“Freedom of Navigation” operations involve sending US Navy warships into both the 200 nautical mile Exclusive Economic Zone and the 12 nautical mile territorial seas recognized under the UN Convention on the Law of the Sea. In the view of the U.S., military warships and aircraft are free to conduct surveillance operations (e.g. spying) in any country’s 200 nm EEZ and surface warships (but not military aircraft or submarines) have the right to “innocent passage” through a country’s 12 nautical mile territorial waters.
The U.S. Navy has been conducting “freedom of navigation” operations for decades to enforce these views of international law, and it even has a “Freedom of Navigation” website making public where it has been operating. The point of these operations it to publicly challenge a country which is making (in the U.S. view) unjustified legal rights under UNCLOS. China has a longstanding disagreement with this U.S. interpretation of UNCLOS. So they always make protests, and China has sometimes sent its fighter jets out to harass or challenge US spy aircraft.
But the bottom line: pace CNN, freedom of navigation operations are not challenges to “territorial claims” or “sovereignty.” The US Navy operations assume that the other nation has “sovereignty” over the relevant coastline or island. So the US Navy operations near China’s artificial islands can assume that China has sovereignty but still demand China allow US military aircraft and ships transit rights etc. under UNCLOS.
It is worth noting that the U.S. could escalate the dispute with China. The U.S. might take the view that China is building artificial islands on top of reefs or submerged features which do not entitle China to any legal rights at all (See UNCLOS, Art.60(8): “Artificial islands, installations and structures do not possess the status of islands. They have no territorial sea of their own, and their presence does not affect the delimitation of the territorial sea, the exclusive economic zone or the continental shelf.”). If so, then the US would fly within 12 nm miles or even directly “over” the artificial islands. Such operations would effectively be a direct challenge to a China’s territorial claims, because the U.S. would be taking the view that China has no territorial basis at all for claims in the South China Sea.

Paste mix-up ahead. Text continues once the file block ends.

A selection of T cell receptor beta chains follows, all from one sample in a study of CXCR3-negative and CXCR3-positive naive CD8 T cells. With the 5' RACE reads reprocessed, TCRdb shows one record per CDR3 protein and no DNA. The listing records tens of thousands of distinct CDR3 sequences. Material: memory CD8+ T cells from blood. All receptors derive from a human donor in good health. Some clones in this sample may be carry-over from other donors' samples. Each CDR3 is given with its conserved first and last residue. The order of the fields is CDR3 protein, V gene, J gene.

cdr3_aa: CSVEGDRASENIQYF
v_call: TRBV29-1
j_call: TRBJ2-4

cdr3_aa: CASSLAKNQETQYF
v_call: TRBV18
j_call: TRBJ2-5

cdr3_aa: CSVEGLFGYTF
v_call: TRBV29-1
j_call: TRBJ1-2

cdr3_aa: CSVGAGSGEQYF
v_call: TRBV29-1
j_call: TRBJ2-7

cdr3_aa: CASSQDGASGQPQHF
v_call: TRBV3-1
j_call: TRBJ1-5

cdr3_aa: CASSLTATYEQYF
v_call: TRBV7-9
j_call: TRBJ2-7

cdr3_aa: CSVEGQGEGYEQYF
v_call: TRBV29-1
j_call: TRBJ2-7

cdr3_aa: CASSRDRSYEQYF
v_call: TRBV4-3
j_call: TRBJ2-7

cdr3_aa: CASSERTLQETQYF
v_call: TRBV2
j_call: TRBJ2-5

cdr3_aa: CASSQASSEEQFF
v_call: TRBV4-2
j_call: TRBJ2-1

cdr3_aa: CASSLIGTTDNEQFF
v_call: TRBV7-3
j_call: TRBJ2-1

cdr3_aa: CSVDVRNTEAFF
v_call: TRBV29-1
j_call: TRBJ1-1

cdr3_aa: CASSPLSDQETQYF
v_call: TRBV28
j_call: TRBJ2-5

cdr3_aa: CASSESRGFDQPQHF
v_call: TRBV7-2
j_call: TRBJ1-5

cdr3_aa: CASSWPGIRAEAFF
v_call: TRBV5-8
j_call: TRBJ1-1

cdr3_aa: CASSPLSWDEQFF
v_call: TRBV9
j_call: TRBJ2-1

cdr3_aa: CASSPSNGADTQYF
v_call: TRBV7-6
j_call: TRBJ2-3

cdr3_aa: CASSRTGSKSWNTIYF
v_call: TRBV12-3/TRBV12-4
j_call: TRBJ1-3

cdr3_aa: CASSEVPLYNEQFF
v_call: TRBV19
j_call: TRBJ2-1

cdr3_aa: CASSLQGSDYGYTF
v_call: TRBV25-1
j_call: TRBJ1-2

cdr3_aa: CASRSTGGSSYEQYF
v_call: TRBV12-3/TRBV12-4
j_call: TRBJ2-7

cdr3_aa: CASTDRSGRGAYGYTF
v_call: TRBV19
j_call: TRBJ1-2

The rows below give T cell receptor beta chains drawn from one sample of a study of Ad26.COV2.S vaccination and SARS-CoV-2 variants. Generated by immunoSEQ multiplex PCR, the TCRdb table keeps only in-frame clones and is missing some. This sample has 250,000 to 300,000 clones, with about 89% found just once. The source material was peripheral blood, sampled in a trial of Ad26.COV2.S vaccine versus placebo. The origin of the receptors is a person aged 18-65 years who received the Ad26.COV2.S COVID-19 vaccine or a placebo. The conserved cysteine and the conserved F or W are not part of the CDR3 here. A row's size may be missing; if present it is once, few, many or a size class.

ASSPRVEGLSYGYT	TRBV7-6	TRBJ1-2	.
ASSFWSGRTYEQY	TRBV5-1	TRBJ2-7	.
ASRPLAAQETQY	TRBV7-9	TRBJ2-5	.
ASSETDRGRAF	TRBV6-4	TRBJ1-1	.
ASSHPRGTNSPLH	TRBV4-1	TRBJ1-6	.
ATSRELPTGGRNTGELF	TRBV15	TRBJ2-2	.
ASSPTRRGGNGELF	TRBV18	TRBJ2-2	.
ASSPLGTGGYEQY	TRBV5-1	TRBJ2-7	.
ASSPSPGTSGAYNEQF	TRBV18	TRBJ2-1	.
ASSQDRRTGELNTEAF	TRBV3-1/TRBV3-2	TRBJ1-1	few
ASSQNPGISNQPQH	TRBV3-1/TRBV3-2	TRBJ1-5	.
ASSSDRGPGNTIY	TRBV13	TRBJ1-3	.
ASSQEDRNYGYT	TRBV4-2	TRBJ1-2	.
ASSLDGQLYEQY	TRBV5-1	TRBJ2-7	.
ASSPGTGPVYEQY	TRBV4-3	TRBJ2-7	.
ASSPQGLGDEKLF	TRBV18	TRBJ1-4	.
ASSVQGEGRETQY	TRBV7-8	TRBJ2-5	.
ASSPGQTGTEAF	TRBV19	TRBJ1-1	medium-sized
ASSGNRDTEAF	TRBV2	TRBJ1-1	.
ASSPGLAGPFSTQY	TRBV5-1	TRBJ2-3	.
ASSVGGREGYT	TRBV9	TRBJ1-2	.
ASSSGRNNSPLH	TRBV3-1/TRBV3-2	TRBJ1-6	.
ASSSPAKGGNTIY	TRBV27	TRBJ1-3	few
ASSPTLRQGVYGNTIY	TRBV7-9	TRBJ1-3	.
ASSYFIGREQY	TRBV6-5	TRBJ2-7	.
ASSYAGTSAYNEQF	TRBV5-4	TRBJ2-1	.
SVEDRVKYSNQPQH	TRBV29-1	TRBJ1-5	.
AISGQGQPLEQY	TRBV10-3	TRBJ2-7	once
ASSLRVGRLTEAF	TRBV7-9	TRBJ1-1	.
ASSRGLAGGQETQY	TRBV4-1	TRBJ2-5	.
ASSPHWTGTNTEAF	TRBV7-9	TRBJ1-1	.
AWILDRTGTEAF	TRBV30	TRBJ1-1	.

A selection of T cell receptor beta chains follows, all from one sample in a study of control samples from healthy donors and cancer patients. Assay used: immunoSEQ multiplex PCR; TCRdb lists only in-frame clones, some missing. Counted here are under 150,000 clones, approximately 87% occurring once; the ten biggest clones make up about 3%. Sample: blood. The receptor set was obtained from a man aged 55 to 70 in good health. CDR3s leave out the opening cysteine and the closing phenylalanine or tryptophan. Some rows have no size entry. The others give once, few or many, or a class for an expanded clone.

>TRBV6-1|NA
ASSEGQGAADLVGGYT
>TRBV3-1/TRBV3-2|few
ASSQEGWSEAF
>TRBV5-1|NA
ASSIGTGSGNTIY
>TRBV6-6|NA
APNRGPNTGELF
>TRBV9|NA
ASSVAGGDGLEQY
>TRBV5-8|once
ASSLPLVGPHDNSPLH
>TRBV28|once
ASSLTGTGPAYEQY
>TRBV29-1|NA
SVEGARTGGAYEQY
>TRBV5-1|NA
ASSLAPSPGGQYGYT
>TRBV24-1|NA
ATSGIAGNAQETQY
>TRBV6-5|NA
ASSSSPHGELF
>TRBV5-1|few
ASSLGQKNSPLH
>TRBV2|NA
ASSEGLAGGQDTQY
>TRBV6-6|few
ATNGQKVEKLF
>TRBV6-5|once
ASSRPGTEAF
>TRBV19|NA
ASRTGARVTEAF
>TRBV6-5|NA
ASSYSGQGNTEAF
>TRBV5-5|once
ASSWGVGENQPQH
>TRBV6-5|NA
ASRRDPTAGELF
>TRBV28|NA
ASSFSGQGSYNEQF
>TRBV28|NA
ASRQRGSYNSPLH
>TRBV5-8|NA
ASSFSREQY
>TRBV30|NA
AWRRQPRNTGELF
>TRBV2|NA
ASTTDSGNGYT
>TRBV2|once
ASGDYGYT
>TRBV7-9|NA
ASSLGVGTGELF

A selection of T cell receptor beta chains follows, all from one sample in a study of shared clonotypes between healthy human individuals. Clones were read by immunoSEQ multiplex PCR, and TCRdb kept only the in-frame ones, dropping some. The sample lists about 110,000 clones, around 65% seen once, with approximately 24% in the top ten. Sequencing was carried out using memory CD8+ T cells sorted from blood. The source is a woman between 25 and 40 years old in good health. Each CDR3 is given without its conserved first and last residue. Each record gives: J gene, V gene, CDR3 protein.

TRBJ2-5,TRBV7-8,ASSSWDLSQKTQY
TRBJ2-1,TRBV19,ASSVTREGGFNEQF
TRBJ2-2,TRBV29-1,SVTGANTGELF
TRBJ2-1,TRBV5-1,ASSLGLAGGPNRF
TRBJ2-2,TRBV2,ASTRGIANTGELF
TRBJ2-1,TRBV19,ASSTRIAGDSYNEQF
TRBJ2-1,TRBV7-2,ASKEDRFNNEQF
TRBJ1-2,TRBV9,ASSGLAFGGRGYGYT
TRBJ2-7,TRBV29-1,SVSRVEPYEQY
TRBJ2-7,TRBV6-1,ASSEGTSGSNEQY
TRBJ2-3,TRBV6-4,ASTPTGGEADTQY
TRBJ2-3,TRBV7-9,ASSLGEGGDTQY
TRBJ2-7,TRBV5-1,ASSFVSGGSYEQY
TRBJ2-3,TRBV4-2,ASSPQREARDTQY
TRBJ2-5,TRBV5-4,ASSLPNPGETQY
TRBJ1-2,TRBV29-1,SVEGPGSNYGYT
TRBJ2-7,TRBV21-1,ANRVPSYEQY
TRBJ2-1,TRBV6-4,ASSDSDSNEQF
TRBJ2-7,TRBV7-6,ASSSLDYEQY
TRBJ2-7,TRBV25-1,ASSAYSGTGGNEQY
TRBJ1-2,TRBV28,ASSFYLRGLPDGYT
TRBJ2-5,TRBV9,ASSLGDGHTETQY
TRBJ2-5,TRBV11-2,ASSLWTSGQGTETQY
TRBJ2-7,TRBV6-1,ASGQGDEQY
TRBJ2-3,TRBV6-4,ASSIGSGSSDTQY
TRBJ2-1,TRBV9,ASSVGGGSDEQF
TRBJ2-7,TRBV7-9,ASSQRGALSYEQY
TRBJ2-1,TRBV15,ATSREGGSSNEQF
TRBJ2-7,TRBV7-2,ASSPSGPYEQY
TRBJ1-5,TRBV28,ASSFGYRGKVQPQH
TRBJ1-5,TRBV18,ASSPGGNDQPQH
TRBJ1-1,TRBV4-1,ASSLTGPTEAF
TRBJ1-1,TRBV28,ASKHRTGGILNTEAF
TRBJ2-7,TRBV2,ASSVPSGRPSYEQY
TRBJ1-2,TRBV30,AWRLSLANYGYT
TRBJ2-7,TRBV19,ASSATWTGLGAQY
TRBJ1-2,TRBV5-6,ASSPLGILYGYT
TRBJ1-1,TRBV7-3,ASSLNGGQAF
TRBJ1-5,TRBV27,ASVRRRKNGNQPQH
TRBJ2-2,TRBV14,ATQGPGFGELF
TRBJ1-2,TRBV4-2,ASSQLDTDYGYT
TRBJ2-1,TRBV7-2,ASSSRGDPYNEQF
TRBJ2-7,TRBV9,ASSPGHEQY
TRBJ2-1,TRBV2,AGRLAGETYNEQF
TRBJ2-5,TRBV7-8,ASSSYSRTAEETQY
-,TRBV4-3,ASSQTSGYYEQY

“Challenging legal rights under UNCLOS” doesn’t make for very sexy headlines or get many clicks as compared to “challenging China’s territorial claims”. But it is worth parsing media reports about US Navy activities in the South China Sea very carefully, and it would be nice of those well-sourced reporters would clarify just how close the US Navy is going to fly/sail to China’s reclaimed islands.
Maybe the U.S. government should directly challenge China’s territorial claims and sovereignty claims. I am not sure in my own mind whether the U.S. should take that next step. But for now, the U.S. hasn’t challenged China’s territorial claims yet, and I wish reporters would stop making it seem like it is doing so.